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A Brand New Vaccine? I Have a Few Questions.

April 12, 2021

I asked our faculty to answer some questions about the COVID-19 vaccine and got so many good answers that this article will be published in two parts. The second will be out next Monday.

Opinions, opinions. 

           There are a lot of different opinions out there about the COVID-19 vaccine. Some are racing to their local pharmacies, begging to receive the first dose of one of the three options. Others are a little more skeptical, questioning the efficacy of a vaccine that was developed so quickly. As I write this, over 167 million vaccines have been administered in the U.S. Here at the college of pharmacy, I am surrounded by professionals in the field of medicine. Many of them, including our students, have been hard at work administering the vaccine in question. 

           For this article, I asked several of our professors to answer a few questions about COVID-19 and the vaccines that have been developed to combat it. 

In your opinion, should those who are eligible receive the vaccine? 

           “In my opinion, unless their medical provider has told them they should not receive the vaccine, everyone who is eligible should receive the vaccine as soon as possible. I am telling my family the same information.” – Nate Daniels, Ph.D

           “Absolutely! This is the one thing they can do for themselves and others that truly will slow Covid-19 down. The more that get the shot the better the herd immunity.” – Kam Nola, Pharm.D

This vaccine was developed very quickly, is it still safe? 

           “Many people feel like the vaccine was approved too quickly and are worried about its safety.  While the vaccine was approved quickly, this does not mean that it is not safe. It was approved quickly because everyone realized the need for the vaccine, and it had an abnormally large amount of support and resources from many different places that allowed it to be in production quicker than most medications. Rarely is there a product that private institutions, the government and even individuals like Dolly Parton financially support to help the process happen as quickly as possible. All of the COVID-19 vaccines that are available actually had more people and more diverse patients involved in their studies than other vaccines that have been available for many years.” – Sarah Uroza, Pharm.D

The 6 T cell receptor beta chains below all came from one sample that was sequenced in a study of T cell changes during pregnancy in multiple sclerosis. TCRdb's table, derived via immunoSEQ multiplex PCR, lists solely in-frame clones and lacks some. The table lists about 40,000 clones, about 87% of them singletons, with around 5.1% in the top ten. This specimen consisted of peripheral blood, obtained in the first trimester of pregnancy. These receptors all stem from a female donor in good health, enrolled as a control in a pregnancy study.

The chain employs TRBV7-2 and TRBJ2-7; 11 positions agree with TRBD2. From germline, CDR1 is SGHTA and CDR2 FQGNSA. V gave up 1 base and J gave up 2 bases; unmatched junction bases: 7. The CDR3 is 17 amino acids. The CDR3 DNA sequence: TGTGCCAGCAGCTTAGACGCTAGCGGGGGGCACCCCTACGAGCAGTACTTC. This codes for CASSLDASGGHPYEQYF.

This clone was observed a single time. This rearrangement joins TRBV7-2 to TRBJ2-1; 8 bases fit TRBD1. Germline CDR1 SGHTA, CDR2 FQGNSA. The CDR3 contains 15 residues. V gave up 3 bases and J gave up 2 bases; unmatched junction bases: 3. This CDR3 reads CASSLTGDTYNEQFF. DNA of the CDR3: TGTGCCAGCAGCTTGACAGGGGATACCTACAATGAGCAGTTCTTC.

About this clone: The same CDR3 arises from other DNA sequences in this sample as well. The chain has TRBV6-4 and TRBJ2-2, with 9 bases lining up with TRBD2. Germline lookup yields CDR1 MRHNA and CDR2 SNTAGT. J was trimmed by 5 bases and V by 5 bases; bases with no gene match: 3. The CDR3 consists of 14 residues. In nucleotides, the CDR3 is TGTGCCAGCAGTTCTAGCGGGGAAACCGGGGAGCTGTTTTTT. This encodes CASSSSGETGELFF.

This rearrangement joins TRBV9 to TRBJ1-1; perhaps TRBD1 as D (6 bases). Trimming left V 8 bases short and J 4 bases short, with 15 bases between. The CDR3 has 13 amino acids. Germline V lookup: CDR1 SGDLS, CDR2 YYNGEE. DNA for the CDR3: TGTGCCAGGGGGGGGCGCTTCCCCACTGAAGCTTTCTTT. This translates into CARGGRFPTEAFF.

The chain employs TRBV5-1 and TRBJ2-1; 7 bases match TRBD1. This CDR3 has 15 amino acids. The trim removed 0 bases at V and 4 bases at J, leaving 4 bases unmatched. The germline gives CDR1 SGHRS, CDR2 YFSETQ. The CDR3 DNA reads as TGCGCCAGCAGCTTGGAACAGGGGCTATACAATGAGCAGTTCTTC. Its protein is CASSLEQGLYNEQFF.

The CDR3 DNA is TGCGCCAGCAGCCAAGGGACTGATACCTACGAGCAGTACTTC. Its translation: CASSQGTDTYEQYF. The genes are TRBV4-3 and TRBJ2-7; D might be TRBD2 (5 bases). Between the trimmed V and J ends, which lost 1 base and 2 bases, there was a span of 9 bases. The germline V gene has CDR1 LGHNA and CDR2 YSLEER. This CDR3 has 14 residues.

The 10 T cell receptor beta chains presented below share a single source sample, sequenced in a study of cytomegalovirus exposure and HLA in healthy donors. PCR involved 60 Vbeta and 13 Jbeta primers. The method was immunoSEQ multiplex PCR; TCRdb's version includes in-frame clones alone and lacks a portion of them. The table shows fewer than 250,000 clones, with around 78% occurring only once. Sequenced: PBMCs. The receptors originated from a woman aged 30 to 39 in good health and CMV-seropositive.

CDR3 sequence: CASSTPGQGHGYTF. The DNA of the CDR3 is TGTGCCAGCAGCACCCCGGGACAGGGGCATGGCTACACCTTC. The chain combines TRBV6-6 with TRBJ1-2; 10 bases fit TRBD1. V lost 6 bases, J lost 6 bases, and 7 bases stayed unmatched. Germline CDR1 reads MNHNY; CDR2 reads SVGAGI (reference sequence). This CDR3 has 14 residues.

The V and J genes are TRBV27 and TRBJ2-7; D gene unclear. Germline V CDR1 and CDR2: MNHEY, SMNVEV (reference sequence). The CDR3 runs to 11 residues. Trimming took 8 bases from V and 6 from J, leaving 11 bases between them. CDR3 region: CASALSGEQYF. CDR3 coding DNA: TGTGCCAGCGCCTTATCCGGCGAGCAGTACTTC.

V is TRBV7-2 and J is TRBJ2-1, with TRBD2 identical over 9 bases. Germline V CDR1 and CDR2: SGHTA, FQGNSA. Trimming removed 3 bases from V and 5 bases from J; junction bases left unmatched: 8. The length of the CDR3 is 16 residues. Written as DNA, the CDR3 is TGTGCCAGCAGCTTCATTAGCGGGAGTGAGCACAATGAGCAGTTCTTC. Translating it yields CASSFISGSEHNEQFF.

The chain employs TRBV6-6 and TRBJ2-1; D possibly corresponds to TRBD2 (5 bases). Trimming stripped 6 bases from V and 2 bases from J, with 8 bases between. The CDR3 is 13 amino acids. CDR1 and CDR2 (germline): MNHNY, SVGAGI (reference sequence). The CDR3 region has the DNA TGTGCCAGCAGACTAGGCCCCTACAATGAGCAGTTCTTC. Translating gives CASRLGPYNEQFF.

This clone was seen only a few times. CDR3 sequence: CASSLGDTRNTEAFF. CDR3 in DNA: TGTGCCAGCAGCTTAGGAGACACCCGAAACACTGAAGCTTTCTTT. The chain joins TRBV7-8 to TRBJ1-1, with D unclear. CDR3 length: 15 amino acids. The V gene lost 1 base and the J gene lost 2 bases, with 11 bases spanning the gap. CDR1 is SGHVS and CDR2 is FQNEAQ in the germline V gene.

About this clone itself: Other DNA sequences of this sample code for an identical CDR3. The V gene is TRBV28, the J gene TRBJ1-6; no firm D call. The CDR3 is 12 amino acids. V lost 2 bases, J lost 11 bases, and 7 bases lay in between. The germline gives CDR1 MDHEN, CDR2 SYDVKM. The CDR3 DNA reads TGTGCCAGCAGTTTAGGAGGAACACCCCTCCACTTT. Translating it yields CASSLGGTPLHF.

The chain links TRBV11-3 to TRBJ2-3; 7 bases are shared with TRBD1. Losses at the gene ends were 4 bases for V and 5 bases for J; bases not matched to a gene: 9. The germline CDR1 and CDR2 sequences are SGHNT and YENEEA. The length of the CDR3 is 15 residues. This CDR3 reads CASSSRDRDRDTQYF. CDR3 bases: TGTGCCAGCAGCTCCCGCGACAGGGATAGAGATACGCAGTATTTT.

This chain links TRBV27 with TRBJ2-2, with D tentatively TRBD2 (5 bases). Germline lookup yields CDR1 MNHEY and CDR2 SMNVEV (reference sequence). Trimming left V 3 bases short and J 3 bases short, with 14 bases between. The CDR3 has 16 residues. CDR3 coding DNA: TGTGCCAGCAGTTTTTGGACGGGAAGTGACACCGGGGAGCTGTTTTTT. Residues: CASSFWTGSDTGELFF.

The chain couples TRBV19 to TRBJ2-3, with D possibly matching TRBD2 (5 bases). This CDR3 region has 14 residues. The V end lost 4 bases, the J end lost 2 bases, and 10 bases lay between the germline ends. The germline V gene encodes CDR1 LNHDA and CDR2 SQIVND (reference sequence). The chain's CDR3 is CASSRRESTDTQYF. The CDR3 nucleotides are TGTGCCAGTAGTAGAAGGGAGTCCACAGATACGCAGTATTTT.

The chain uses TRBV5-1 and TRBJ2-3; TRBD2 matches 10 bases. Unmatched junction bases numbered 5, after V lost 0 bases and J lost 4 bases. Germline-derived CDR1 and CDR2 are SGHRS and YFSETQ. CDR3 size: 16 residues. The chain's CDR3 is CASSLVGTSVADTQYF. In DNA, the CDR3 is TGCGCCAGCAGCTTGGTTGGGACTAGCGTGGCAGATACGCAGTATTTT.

“This vaccine was developed in record time but is based on decades of science leading up to this point. There has also been a sustained, coordinated sharing of data and results between scientists from drug companies and universities to help drive these vaccines forward.” - Nate Daniels, Ph.D

What is herd immunity? Do I still need to get the vaccine if we achieve that? 


           “Herd immunity is when enough of a population is vaccinated that if one person gets infected, they have a low chance of spreading it to other individuals within that population. Yes, you should still get the vaccine. We do not know the exact numbers needed for herd immunity for the variants yet, and as we get a higher and higher percentage of people vaccinated the chance of transmission continues to go down.” –  Nate Daniels, Ph.D

Student Giving Vaccine

Our students have been hard at work giving and receiving the COVID-19 vaccine.

What can I expect after receiving the vaccine?

           “Everyone responds differently to the vaccine. The most common reaction after the vaccine is a sore arm, redness, and swelling where you received the shot. Other side effects that may be experienced include tiredness, headache, muscle pain, chills, fever, and nausea.  It would be helpful to ask the doctor if it is ok for you to take acetaminophen (Tylenol) or ibuprofen (Advil) for any pain or discomfort you may experience. Also, you can apply a clean, cool compress to the arm. It is also wise to exercise or move your arm to work out the soreness. Drink plenty of fluids if you experience a fever.” – Kam Nola, Pharm.D

To be continued...

           Next week, I will be sharing a few more questions and responses from our faculty. Hopefully, this information will be helpful to those who may still be deciding about the vaccine. While everyone should speak to their medical provider if they have concerns, I believe these opinions are some of the more legitimate that are out there. I encourage everyone reading this to consult multiple sources so that you can be well-informed before making your decision.


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